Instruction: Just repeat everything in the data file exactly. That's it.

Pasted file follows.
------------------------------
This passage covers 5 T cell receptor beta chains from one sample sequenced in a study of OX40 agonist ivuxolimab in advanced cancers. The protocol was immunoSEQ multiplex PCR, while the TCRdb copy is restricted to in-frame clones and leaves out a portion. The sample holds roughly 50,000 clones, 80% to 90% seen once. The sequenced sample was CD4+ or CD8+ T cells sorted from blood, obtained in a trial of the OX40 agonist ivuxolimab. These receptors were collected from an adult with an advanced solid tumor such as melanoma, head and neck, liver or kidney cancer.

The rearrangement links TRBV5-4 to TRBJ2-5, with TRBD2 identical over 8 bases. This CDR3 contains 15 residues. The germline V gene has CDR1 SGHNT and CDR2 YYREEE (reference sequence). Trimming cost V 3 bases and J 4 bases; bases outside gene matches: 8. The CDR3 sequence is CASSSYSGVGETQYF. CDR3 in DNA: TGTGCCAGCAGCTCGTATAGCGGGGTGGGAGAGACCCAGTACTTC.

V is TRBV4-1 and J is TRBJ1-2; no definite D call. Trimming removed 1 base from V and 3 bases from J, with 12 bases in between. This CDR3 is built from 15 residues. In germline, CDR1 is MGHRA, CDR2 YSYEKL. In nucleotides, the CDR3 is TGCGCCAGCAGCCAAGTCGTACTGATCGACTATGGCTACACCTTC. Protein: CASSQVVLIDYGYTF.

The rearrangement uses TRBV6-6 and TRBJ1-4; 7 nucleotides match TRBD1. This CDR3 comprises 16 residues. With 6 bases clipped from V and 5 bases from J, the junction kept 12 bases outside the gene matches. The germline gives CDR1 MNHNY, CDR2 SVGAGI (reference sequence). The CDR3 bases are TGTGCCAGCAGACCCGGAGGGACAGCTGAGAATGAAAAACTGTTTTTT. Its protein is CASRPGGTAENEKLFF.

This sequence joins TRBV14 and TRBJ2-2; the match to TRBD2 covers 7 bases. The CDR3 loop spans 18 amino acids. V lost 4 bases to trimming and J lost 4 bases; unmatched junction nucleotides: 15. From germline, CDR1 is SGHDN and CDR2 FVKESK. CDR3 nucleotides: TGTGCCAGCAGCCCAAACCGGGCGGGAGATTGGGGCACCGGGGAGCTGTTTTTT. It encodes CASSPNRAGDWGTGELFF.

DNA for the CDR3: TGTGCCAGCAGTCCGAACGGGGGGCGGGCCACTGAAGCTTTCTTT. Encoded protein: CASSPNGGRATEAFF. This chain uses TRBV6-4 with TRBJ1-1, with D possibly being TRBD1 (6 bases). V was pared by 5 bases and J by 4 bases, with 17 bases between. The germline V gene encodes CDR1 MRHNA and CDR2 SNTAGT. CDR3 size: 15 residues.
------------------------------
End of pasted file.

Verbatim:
This passage covers 5 T cell receptor beta chains from one sample sequenced in a study of OX40 agonist ivuxolimab in advanced cancers. The protocol was immunoSEQ multiplex PCR, while the TCRdb copy is restricted to in-frame clones and leaves out a portion. The sample holds roughly 50,000 clones, 80% to 90% seen once. The sequenced sample was CD4+ or CD8+ T cells sorted from blood, obtained in a trial of the OX40 agonist ivuxolimab. These receptors were collected from an adult with an advanced solid tumor such as melanoma, head and neck, liver or kidney cancer.

The rearrangement links TRBV5-4 to TRBJ2-5, with TRBD2 identical over 8 bases. This CDR3 contains 15 residues. The germline V gene has CDR1 SGHNT and CDR2 YYREEE (reference sequence). Trimming cost V 3 bases and J 4 bases; bases outside gene matches: 8. The CDR3 sequence is CASSSYSGVGETQYF. CDR3 in DNA: TGTGCCAGCAGCTCGTATAGCGGGGTGGGAGAGACCCAGTACTTC.

V is TRBV4-1 and J is TRBJ1-2; no definite D call. Trimming removed 1 base from V and 3 bases from J, with 12 bases in between. This CDR3 is built from 15 residues. In germline, CDR1 is MGHRA, CDR2 YSYEKL. In nucleotides, the CDR3 is TGCGCCAGCAGCCAAGTCGTACTGATCGACTATGGCTACACCTTC. Protein: CASSQVVLIDYGYTF.

The rearrangement uses TRBV6-6 and TRBJ1-4; 7 nucleotides match TRBD1. This CDR3 comprises 16 residues. With 6 bases clipped from V and 5 bases from J, the junction kept 12 bases outside the gene matches. The germline gives CDR1 MNHNY, CDR2 SVGAGI (reference sequence). The CDR3 bases are TGTGCCAGCAGACCCGGAGGGACAGCTGAGAATGAAAAACTGTTTTTT. Its protein is CASRPGGTAENEKLFF.

This sequence joins TRBV14 and TRBJ2-2; the match to TRBD2 covers 7 bases. The CDR3 loop spans 18 amino acids. V lost 4 bases to trimming and J lost 4 bases; unmatched junction nucleotides: 15. From germline, CDR1 is SGHDN and CDR2 FVKESK. CDR3 nucleotides: TGTGCCAGCAGCCCAAACCGGGCGGGAGATTGGGGCACCGGGGAGCTGTTTTTT. It encodes CASSPNRAGDWGTGELFF.

DNA for the CDR3: TGTGCCAGCAGTCCGAACGGGGGGCGGGCCACTGAAGCTTTCTTT. Encoded protein: CASSPNGGRATEAFF. This chain uses TRBV6-4 with TRBJ1-1, with D possibly being TRBD1 (6 bases). V was pared by 5 bases and J by 4 bases, with 17 bases between. The germline V gene encodes CDR1 MRHNA and CDR2 SNTAGT. CDR3 size: 15 residues.